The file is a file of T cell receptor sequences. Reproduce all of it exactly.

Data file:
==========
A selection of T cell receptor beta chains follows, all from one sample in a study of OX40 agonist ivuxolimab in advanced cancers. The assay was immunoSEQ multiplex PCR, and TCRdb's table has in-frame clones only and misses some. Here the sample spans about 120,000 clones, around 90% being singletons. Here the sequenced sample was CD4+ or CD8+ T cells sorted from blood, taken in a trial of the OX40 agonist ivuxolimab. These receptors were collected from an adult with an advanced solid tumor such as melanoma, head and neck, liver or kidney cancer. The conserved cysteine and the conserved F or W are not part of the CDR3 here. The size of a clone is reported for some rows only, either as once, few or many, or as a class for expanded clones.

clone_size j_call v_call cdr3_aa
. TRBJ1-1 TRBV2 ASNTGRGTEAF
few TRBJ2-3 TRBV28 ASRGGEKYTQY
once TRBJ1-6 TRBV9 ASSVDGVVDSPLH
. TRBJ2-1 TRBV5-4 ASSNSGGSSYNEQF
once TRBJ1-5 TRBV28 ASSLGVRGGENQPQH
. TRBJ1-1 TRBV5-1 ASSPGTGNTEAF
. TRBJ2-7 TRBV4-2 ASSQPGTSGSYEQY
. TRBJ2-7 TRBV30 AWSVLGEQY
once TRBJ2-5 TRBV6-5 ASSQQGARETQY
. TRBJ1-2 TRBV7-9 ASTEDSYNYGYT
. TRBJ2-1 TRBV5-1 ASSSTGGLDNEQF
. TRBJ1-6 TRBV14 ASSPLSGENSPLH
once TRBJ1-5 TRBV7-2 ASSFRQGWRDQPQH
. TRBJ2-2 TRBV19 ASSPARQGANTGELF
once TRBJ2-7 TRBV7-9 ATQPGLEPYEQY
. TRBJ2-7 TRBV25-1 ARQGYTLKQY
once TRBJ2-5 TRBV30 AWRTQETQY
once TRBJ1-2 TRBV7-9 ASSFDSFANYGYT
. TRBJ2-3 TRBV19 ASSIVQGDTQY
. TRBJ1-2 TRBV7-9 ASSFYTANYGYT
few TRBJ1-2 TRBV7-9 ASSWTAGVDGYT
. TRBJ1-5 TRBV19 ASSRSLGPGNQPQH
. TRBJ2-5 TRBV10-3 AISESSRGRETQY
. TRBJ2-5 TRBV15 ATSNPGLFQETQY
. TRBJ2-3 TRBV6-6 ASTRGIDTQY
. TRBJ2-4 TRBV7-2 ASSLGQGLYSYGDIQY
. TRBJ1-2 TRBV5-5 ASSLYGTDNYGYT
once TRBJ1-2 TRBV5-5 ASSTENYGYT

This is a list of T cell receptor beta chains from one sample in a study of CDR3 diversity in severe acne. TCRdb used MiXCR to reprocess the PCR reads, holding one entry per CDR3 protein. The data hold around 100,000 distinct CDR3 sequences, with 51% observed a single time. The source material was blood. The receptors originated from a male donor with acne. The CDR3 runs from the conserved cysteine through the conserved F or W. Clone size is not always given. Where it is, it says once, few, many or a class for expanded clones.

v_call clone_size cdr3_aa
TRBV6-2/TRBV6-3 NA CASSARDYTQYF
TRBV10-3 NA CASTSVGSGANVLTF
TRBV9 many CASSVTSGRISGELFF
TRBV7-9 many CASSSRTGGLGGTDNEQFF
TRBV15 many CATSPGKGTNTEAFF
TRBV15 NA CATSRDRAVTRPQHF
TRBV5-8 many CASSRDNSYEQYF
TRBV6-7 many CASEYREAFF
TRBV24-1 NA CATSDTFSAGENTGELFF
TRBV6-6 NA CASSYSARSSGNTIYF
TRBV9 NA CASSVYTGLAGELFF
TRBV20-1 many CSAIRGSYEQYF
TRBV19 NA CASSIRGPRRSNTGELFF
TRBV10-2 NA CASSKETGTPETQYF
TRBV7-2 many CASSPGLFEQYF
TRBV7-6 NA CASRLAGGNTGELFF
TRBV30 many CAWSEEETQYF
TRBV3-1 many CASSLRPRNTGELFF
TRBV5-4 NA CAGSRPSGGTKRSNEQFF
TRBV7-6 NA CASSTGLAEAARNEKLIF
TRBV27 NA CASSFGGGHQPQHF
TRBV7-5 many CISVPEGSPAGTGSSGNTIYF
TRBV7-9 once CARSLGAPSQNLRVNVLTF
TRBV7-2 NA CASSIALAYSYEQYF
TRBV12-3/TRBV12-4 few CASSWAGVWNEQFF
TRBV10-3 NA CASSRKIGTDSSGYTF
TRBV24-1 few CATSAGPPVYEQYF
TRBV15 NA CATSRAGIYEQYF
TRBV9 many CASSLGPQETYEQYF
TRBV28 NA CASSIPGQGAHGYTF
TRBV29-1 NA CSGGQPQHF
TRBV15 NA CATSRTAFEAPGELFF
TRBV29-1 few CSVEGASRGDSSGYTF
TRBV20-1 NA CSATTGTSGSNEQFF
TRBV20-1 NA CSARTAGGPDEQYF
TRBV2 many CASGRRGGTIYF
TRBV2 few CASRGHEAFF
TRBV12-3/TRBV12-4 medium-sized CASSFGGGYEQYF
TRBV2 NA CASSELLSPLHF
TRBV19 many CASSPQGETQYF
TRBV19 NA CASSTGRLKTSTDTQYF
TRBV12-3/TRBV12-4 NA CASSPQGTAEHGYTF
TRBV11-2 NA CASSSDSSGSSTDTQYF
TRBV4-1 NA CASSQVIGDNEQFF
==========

A selection of T cell receptor beta chains follows, all from one sample in a study of OX40 agonist ivuxolimab in advanced cancers. The assay was immunoSEQ multiplex PCR, and TCRdb's table has in-frame clones only and misses some. Here the sample spans about 120,000 clones, around 90% being singletons. Here the sequenced sample was CD4+ or CD8+ T cells sorted from blood, taken in a trial of the OX40 agonist ivuxolimab. These receptors were collected from an adult with an advanced solid tumor such as melanoma, head and neck, liver or kidney cancer. The conserved cysteine and the conserved F or W are not part of the CDR3 here. The size of a clone is reported for some rows only, either as once, few or many, or as a class for expanded clones.

clone_size j_call v_call cdr3_aa
. TRBJ1-1 TRBV2 ASNTGRGTEAF
few TRBJ2-3 TRBV28 ASRGGEKYTQY
once TRBJ1-6 TRBV9 ASSVDGVVDSPLH
. TRBJ2-1 TRBV5-4 ASSNSGGSSYNEQF
once TRBJ1-5 TRBV28 ASSLGVRGGENQPQH
. TRBJ1-1 TRBV5-1 ASSPGTGNTEAF
. TRBJ2-7 TRBV4-2 ASSQPGTSGSYEQY
. TRBJ2-7 TRBV30 AWSVLGEQY
once TRBJ2-5 TRBV6-5 ASSQQGARETQY
. TRBJ1-2 TRBV7-9 ASTEDSYNYGYT
. TRBJ2-1 TRBV5-1 ASSSTGGLDNEQF
. TRBJ1-6 TRBV14 ASSPLSGENSPLH
once TRBJ1-5 TRBV7-2 ASSFRQGWRDQPQH
. TRBJ2-2 TRBV19 ASSPARQGANTGELF
once TRBJ2-7 TRBV7-9 ATQPGLEPYEQY
. TRBJ2-7 TRBV25-1 ARQGYTLKQY
once TRBJ2-5 TRBV30 AWRTQETQY
once TRBJ1-2 TRBV7-9 ASSFDSFANYGYT
. TRBJ2-3 TRBV19 ASSIVQGDTQY
. TRBJ1-2 TRBV7-9 ASSFYTANYGYT
few TRBJ1-2 TRBV7-9 ASSWTAGVDGYT
. TRBJ1-5 TRBV19 ASSRSLGPGNQPQH
. TRBJ2-5 TRBV10-3 AISESSRGRETQY
. TRBJ2-5 TRBV15 ATSNPGLFQETQY
. TRBJ2-3 TRBV6-6 ASTRGIDTQY
. TRBJ2-4 TRBV7-2 ASSLGQGLYSYGDIQY
. TRBJ1-2 TRBV5-5 ASSLYGTDNYGYT
once TRBJ1-2 TRBV5-5 ASSTENYGYT

This is a list of T cell receptor beta chains from one sample in a study of CDR3 diversity in severe acne. TCRdb used MiXCR to reprocess the PCR reads, holding one entry per CDR3 protein. The data hold around 100,000 distinct CDR3 sequences, with 51% observed a single time. The source material was blood. The receptors originated from a male donor with acne. The CDR3 runs from the conserved cysteine through the conserved F or W. Clone size is not always given. Where it is, it says once, few, many or a class for expanded clones.

v_call clone_size cdr3_aa
TRBV6-2/TRBV6-3 NA CASSARDYTQYF
TRBV10-3 NA CASTSVGSGANVLTF
TRBV9 many CASSVTSGRISGELFF
TRBV7-9 many CASSSRTGGLGGTDNEQFF
TRBV15 many CATSPGKGTNTEAFF
TRBV15 NA CATSRDRAVTRPQHF
TRBV5-8 many CASSRDNSYEQYF
TRBV6-7 many CASEYREAFF
TRBV24-1 NA CATSDTFSAGENTGELFF
TRBV6-6 NA CASSYSARSSGNTIYF
TRBV9 NA CASSVYTGLAGELFF
TRBV20-1 many CSAIRGSYEQYF
TRBV19 NA CASSIRGPRRSNTGELFF
TRBV10-2 NA CASSKETGTPETQYF
TRBV7-2 many CASSPGLFEQYF
TRBV7-6 NA CASRLAGGNTGELFF
TRBV30 many CAWSEEETQYF
TRBV3-1 many CASSLRPRNTGELFF
TRBV5-4 NA CAGSRPSGGTKRSNEQFF
TRBV7-6 NA CASSTGLAEAARNEKLIF
TRBV27 NA CASSFGGGHQPQHF
TRBV7-5 many CISVPEGSPAGTGSSGNTIYF
TRBV7-9 once CARSLGAPSQNLRVNVLTF
TRBV7-2 NA CASSIALAYSYEQYF
TRBV12-3/TRBV12-4 few CASSWAGVWNEQFF
TRBV10-3 NA CASSRKIGTDSSGYTF
TRBV24-1 few CATSAGPPVYEQYF
TRBV15 NA CATSRAGIYEQYF
TRBV9 many CASSLGPQETYEQYF
TRBV28 NA CASSIPGQGAHGYTF
TRBV29-1 NA CSGGQPQHF
TRBV15 NA CATSRTAFEAPGELFF
TRBV29-1 few CSVEGASRGDSSGYTF
TRBV20-1 NA CSATTGTSGSNEQFF
TRBV20-1 NA CSARTAGGPDEQYF
TRBV2 many CASGRRGGTIYF
TRBV2 few CASRGHEAFF
TRBV12-3/TRBV12-4 medium-sized CASSFGGGYEQYF
TRBV2 NA CASSELLSPLHF
TRBV19 many CASSPQGETQYF
TRBV19 NA CASSTGRLKTSTDTQYF
TRBV12-3/TRBV12-4 NA CASSPQGTAEHGYTF
TRBV11-2 NA CASSSDSSGSSTDTQYF
TRBV4-1 NA CASSQVIGDNEQFF